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Apt is configured by several resources, including:

apt_preferences (APT pinning)

When multiple Apt repositories are enabled, a package can exist in several of them. To know which one should be installed, Apt assigns priorities to packages. The default is 500.

Pinning allows changing priorities for only some packages/repositories, so that you can:

<!> With a few exceptions (DebianBackports) it is not recommended to mix repositories/releases unless they were specially prepared . See DontBreakDebian.. Don't enable DebianUnstable repositories on DebianStable. When pinning, you must ensure compatibility of packages by yourself since Debian does not guarantee it. If you must do it keep in mind to assign (DebianTesting) or higher a lower Priority than 100 to prevent automatic upgrades.

To view the priority of a specific package, use apt-cache policy mypackage:

$ apt-cache policy claws-mail
  Installed : (none)
  Candidate : 3.14.1-3+b1
 Version table :
     3.17.1-1~bpo9+1 100
        100 stretch-backports/main amd64 Packages
     3.14.1-3+b1 500
        500 stretch/main amd64 Package

In the example above, the package that would be installed (Candidate) would be the older, 3.14 version from stretch/main. stretch-backports/main has a newer version 3.17, but a lower priority (100 vs 500 for stretch)

To view the global priority for each Apt source (repository):

$ apt-cache policy 
Package files: 
 # The default repository with a priority of 500
 500 stable/main amd64 Packages

 # The repository for Debian (security and grave bug fixes ~every 2 months)
 500 stable-updates/main amd64 Packages
     release o=Debian,a=oldstable-updates,n=stable-updates,l=Debian,c=main,b=amd64

 # The repository with short response time for security fixes
 500 stable/updates/main amd64 Packages
     release v=9,o=Debian,a=oldstable,n=stable,l=Debian-Security,c=main,b=amd64

 # The repository, comes with a default priority of 100
 100 stable-backports/main amd64 Packages
     release o=Debian Backports,a=stable-backports,n=stable-backports,l=Debian Backports,c=main,b=amd64

 # The priority of locally installed packages
 100 /var/lib/dpkg/status 
     release a=now

Force installation of a package from a repository

To tell Apt to install a package from stretch-backports, even if the package has a low priority:

apt install -t stretch-backports claws-mail

Note that the package will not be automatically upgraded when running an Apt Upgrade.

Always prefer packages from a repository

To always prefer packages from stretch-backports (and hence allow Apt Upgrades), set a higher priority for this package coming from the stretch-backports release. Edit the file /etc/apt/preferences.d/99debian-backports (create it):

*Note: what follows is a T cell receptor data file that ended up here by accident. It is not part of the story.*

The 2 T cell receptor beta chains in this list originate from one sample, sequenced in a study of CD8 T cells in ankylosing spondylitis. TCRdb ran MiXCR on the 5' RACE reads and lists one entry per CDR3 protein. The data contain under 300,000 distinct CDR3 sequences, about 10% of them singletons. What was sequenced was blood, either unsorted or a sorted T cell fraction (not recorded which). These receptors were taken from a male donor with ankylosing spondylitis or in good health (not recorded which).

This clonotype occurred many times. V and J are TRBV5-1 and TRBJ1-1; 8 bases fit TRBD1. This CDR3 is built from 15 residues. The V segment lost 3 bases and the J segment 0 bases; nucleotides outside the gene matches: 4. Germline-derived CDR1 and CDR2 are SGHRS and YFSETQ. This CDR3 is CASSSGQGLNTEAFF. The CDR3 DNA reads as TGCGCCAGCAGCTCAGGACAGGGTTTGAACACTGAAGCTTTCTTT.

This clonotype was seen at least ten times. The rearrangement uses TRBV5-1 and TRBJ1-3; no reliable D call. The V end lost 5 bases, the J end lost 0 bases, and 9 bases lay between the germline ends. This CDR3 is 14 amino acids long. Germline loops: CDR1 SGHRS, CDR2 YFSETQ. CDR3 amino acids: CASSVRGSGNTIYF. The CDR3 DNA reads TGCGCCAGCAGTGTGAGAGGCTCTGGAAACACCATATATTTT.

Package: claws-mail
Pin: release a=stretch-backports
Pin-Priority: 900

Now installing the claws-mail package will install the version from  stretch-backports. Running an Apt Upgrade will automatically pick up newer versions from stable-backports. Running apt-cache policy again you would see:

Pinned packages:
     claws-mail -> 3.17.1-1~bpo9+1 with priority 900

Prevent/selective installation from a third-party repository

To prevent installation of newer packages from a third-party repository (DontBreakDebian), even if it has equal priority, edit the file /etc/apt/preferences.d/99my-custom-repository by origin url:

# Never prefer packages from the my-custom-repo repository
Package: *
Pin: origin my.custom.repo.url
Pin-Priority: 1

# Allow upgrading only my-specific-software from my-custom-repo
Package: my-specific-software
Pin: origin my.custom.repo.url
Pin-Priority: 500

or by repository name:

# Never prefer packages from the my-custom-repo repository
Package: *
Pin: release o=my-custom-repo-name
Pin-Priority: 1

# Allow upgrading only my-specific-software from my-custom-repo
Package: my-specific-software
Pin: release o=my-custom-repo-name
Pin-Priority: 500

File naming in /etc/apt/preferences.d/ is free but the last in alphabetical order takes precedence.

The * after Package: is not a wildcard, but a special case that means "everything". Wildcards are NOT supported. However, trailing wildcards are accepted in versions (2.6* will match both 2.6 and 2.6.18).

Other pinning notes

In addition to origin, you can pin packages based on other variables. apt-cache policy shows other variables that can be used as the Pin: key:

   1 stretch-backports/non-free i386 Packages
     release o=Debian Backports,a=stretch-backports,n=stretch-backports,l=Debian Backports,c=non-free,b=i386

These variables are provided by Release files in Debian repositories.

See also:


Apt accepts configuration files (without extension) in /etc/apt/apt.conf.d/. These are processed by Apt in numeric/alphabetical order. /etc/apt/apt.conf is also valid but deprecated.

These files contain directives used by all tools in the Apt suite, you can get a list of all current values with apt-config dump

If you really have to use FTP, this sets the FTP proxy:

   Proxy "ftp://proxy:2121/";
      "USER $(SITE_USER)@$(SITE)";
      "PASS $(SITE_PASS)";

Be careful with APT::Default-Release

Maybe you have noticed examples like setting APT::Default-Release "stable"; or APT::Default-Release "bookworm";. It prevents installing security updates by apt upgrade, so avoid it. Instead of increasing priority of the current release, consider setting lower priority of added repositories through #apt_preferences (APT pinning). Since Debian 11 bullseye the security repository is labeled as stable-security and e.g. bookworm-security, so at least use regular expression matching all primary suites

APT::Default-Release "/^bookworm(|-security|-updates)$/";

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